breaches, she is precluded from obtaining prejudgment
interest that predates the commencement of the action. In
support of this argument, Bain relies heavily on Peabody
N.E., Inc. v. Town of Marshfield, 426 Mass. 436 (1998)
and argues that Peabody, not Sterilite,
should guide this Courtâs analysis. This Court disagrees.
action in Peabody arose out of a contract dispute
between a plaintiff construction company and defendant town
over the construction of a waste treatment facility. The
contract in question called for the construction to be
completed by a certain date. Based on a masterâs report, the
lower court concluded that both parties had not fulfilled
their contractual obligations and thus could not recover on
their respective breach of contract claims the construction
company failed to complete its work by the date specified in
the contract, and the town had contributed to the delay. The
court nevertheless awarded damages to the plaintiff on a
quantum meruit theory, and the SJC affirmed. The SJC then
turned to the issue of prejudgment interest and stated:
" Where no demand is made and multiple breaches occur
... interest must accrue âfrom the date of the commencement
of the action.â " Peabody, 426 Mass. at 445.
The SJC went on to modify the lower courtâs decision so that
prejudgment interest was calculated from the date suit was
seizes on this language in Peabody and argues that,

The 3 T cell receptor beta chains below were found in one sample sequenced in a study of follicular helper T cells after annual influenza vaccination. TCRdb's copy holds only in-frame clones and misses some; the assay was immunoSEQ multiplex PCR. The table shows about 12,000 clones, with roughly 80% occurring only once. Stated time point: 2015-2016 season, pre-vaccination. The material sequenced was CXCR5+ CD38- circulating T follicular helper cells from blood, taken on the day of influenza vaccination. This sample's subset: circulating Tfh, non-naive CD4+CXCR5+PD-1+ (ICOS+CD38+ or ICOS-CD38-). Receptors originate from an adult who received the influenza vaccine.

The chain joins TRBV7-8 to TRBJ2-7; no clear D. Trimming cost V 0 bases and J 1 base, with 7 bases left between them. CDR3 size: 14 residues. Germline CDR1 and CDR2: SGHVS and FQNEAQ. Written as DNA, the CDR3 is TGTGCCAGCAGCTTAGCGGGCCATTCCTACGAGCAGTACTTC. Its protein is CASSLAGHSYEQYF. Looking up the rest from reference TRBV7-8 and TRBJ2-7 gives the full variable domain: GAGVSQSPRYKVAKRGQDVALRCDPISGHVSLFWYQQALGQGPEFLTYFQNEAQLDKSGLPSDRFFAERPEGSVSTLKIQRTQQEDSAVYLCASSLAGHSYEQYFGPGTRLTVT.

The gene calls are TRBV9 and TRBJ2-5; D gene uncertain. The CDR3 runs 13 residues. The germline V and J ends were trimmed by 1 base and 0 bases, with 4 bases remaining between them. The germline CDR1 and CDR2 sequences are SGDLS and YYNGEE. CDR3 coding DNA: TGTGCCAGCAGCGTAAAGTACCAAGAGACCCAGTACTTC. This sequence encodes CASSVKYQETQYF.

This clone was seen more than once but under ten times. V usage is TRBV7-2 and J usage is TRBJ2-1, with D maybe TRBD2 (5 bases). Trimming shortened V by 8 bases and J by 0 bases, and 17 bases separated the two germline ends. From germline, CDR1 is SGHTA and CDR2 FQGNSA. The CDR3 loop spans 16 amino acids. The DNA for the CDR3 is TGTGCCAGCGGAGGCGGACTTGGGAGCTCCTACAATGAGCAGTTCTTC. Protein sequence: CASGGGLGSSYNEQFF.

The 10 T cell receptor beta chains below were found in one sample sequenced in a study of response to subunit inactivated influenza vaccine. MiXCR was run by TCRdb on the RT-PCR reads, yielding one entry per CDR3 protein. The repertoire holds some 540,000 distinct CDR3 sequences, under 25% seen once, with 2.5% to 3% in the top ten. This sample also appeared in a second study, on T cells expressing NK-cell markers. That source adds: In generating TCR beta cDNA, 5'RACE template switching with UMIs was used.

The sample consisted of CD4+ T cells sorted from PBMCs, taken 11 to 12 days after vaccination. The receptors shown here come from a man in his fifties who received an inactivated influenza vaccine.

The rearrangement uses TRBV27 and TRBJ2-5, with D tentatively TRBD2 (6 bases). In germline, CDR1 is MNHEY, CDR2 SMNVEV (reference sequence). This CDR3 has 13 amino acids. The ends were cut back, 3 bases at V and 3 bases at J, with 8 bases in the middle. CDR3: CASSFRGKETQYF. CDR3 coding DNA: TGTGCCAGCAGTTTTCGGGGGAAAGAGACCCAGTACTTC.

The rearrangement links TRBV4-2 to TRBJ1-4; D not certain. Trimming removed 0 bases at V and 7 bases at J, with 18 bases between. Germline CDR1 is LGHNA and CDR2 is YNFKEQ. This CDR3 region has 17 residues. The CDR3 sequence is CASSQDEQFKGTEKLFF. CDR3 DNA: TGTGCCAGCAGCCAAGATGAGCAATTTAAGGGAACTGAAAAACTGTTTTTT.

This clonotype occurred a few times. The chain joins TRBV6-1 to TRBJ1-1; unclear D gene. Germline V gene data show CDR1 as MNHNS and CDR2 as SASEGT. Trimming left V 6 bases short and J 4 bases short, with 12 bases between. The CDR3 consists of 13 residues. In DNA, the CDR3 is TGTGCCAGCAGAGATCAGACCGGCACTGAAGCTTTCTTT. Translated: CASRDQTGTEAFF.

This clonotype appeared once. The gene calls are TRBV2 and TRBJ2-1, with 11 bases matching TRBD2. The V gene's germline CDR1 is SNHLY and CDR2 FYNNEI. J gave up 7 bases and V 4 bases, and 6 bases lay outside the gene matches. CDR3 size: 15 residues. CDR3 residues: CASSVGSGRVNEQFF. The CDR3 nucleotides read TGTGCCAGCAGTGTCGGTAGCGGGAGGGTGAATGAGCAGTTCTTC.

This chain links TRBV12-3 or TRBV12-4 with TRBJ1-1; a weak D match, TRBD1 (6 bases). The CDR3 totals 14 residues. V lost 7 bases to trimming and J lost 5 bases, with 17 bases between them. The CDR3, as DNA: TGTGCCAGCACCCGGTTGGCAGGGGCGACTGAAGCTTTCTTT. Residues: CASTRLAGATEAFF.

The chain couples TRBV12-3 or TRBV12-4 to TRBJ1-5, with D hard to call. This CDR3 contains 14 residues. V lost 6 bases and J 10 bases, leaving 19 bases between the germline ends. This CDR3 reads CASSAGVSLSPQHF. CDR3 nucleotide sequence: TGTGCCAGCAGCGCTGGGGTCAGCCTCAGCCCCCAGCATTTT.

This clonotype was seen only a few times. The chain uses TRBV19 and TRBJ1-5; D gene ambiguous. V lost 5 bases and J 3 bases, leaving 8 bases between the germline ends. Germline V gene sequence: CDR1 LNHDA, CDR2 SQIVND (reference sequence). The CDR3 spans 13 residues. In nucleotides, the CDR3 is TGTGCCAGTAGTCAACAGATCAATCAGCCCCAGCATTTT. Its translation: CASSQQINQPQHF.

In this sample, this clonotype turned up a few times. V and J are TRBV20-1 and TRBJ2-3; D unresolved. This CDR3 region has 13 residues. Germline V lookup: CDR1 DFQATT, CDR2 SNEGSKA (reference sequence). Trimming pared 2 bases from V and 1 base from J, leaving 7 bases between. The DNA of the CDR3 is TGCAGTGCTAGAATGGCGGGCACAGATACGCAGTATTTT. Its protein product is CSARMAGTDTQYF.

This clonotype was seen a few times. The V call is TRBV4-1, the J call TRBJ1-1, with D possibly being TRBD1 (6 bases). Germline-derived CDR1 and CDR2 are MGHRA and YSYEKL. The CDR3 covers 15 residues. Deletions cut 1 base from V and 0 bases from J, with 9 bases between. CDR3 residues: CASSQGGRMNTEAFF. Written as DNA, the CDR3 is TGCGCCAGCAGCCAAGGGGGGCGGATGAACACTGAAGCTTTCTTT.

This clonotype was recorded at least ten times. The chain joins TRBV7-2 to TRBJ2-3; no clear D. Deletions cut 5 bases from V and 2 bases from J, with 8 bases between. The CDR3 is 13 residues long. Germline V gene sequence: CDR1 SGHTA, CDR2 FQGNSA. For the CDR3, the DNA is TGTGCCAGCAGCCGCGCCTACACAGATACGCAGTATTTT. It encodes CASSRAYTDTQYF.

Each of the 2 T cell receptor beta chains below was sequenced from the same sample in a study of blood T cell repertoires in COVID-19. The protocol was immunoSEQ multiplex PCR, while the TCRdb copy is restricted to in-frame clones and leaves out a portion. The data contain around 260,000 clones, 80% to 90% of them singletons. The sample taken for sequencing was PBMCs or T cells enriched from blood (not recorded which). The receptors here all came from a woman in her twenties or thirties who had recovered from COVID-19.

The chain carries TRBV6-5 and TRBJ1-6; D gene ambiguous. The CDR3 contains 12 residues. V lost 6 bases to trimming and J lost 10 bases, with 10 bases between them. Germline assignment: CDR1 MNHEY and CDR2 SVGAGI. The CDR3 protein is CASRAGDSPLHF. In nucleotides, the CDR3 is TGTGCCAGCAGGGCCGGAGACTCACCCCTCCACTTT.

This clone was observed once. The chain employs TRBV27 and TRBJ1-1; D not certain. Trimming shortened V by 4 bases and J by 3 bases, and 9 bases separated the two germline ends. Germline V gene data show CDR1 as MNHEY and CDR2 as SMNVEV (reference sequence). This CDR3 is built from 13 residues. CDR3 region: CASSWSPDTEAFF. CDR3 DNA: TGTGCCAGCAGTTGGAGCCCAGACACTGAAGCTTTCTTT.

notwithstanding Sterilite (which clearly
contemplated the possibility of prejudgment interest based on
multiple breaches), Schieferâs prejudgment interest can only
be calculated from the date that she joined as a plaintiff in
this action. But Bain ignores the context in which the SJC in
Peabody made its pronouncement. As the SJC
explained, the date of breach in that case was not easily
established since both parties were responsible for at least
one breach of the contract; indeed, neither party was able to
recover on a contract theory. The instant case is quite
the Offer is to pay Schiefer on her breach of contract claim,
not just on the more general claim of quantum meruit. Second,
unlike the plaintiff in Peabody, Schiefer did not
share in any of the responsibility for the alleged wrongdoing
or contribute in some way to cause a breach. Finally, the
date of breach is easily ascertainable given the nature of
the claim at issue: having failed to include compensation for
overtime in each paycheck, Bain breached its obligation to
pay her overtime each time Schiefer received that paycheck-
that is, at the end of each pay period. As of that date,
Schiefer was wrongfully deprived of some amount of money.
award of interest is to compensate her for her loss of that
money at that point in time when she experienced the loss and
(as Sterilite requires) to make her whole for her
loss. The SJC in Peabody gave no indication that it
intended to overrule Sterilite or that, if faced
with a situation like the instant one, that it would adopt
Bainâs reasoning. Accordingly, ...